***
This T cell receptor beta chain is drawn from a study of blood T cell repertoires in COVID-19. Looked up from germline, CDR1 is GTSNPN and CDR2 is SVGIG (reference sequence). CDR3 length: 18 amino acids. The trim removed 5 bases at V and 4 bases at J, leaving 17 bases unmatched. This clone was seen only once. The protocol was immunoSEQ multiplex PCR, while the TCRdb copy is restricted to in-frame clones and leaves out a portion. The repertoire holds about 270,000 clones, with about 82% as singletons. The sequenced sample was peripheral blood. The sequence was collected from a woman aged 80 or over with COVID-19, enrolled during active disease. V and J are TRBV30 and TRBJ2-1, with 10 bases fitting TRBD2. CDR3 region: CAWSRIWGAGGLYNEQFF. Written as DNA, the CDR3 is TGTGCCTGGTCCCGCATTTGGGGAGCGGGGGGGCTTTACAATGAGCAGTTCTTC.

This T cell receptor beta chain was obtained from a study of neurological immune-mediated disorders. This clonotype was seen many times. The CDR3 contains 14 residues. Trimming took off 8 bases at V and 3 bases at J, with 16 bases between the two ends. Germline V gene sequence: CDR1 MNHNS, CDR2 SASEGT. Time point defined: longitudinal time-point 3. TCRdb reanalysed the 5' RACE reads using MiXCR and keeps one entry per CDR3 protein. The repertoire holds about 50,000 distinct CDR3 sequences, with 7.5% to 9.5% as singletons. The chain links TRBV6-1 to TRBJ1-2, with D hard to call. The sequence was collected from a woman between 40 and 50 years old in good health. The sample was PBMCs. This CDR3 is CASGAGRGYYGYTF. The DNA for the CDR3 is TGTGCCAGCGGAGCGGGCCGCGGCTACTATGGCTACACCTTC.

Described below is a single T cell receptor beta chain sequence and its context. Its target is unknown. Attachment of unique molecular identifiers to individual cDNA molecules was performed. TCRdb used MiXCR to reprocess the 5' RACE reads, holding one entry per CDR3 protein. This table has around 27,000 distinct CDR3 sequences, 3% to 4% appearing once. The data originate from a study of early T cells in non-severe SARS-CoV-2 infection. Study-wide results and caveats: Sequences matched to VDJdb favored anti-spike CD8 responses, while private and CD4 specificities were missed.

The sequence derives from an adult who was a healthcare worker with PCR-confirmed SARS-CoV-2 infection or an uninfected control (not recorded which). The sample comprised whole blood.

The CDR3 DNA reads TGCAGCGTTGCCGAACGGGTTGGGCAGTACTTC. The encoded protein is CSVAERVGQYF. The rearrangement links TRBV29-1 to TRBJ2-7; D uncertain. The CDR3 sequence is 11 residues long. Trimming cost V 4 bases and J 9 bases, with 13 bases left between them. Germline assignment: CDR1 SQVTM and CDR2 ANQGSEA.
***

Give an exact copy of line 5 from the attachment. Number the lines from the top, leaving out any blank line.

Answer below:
The CDR3 DNA reads TGCAGCGTTGCCGAACGGGTTGGGCAGTACTTC. The encoded protein is CSVAERVGQYF. The rearrangement links TRBV29-1 to TRBJ2-7; D uncertain. The CDR3 sequence is 11 residues long. Trimming cost V 4 bases and J 9 bases, with 13 bases left between them. Germline assignment: CDR1 SQVTM and CDR2 ANQGSEA.